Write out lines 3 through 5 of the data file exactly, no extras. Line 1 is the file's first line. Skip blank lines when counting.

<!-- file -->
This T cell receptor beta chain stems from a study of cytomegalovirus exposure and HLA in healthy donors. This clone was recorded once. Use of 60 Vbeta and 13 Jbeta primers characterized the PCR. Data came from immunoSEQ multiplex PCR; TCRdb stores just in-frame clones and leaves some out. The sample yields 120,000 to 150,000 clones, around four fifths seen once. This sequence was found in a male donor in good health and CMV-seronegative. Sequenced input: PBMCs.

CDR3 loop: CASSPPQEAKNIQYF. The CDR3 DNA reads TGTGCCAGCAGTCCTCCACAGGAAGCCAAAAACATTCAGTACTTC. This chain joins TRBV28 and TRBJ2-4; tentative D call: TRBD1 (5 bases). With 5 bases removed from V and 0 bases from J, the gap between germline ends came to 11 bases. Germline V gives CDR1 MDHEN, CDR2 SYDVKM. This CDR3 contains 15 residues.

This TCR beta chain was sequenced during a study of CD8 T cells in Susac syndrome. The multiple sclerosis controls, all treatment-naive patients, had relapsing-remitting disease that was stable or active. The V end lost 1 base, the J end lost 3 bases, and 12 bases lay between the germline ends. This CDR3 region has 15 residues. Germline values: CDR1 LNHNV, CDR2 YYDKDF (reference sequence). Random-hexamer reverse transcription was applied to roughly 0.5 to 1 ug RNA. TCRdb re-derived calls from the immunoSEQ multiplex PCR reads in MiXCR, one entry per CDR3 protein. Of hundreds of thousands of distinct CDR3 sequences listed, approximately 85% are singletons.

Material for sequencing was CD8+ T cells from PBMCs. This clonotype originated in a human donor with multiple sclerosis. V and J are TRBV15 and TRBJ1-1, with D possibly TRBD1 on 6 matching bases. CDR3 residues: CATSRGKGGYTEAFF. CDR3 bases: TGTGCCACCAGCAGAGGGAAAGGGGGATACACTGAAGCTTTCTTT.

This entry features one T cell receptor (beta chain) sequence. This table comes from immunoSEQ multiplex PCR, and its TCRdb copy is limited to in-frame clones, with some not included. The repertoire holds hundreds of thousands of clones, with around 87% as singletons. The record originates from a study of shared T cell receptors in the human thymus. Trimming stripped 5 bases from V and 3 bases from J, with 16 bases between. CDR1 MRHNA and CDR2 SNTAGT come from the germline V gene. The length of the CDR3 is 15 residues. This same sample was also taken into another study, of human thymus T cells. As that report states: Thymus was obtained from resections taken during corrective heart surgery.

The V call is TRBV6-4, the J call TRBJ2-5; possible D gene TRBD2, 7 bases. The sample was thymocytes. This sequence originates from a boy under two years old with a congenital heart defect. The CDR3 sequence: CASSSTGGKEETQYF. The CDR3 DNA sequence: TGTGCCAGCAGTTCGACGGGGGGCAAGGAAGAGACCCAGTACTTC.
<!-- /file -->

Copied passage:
This TCR beta chain was sequenced during a study of CD8 T cells in Susac syndrome. The multiple sclerosis controls, all treatment-naive patients, had relapsing-remitting disease that was stable or active. The V end lost 1 base, the J end lost 3 bases, and 12 bases lay between the germline ends. This CDR3 region has 15 residues. Germline values: CDR1 LNHNV, CDR2 YYDKDF (reference sequence). Random-hexamer reverse transcription was applied to roughly 0.5 to 1 ug RNA. TCRdb re-derived calls from the immunoSEQ multiplex PCR reads in MiXCR, one entry per CDR3 protein. Of hundreds of thousands of distinct CDR3 sequences listed, approximately 85% are singletons.

Material for sequencing was CD8+ T cells from PBMCs. This clonotype originated in a human donor with multiple sclerosis. V and J are TRBV15 and TRBJ1-1, with D possibly TRBD1 on 6 matching bases. CDR3 residues: CATSRGKGGYTEAFF. CDR3 bases: TGTGCCACCAGCAGAGGGAAAGGGGGATACACTGAAGCTTTCTTT.

This entry features one T cell receptor (beta chain) sequence. This table comes from immunoSEQ multiplex PCR, and its TCRdb copy is limited to in-frame clones, with some not included. The repertoire holds hundreds of thousands of clones, with around 87% as singletons. The record originates from a study of shared T cell receptors in the human thymus. Trimming stripped 5 bases from V and 3 bases from J, with 16 bases between. CDR1 MRHNA and CDR2 SNTAGT come from the germline V gene. The length of the CDR3 is 15 residues. This same sample was also taken into another study, of human thymus T cells. As that report states: Thymus was obtained from resections taken during corrective heart surgery.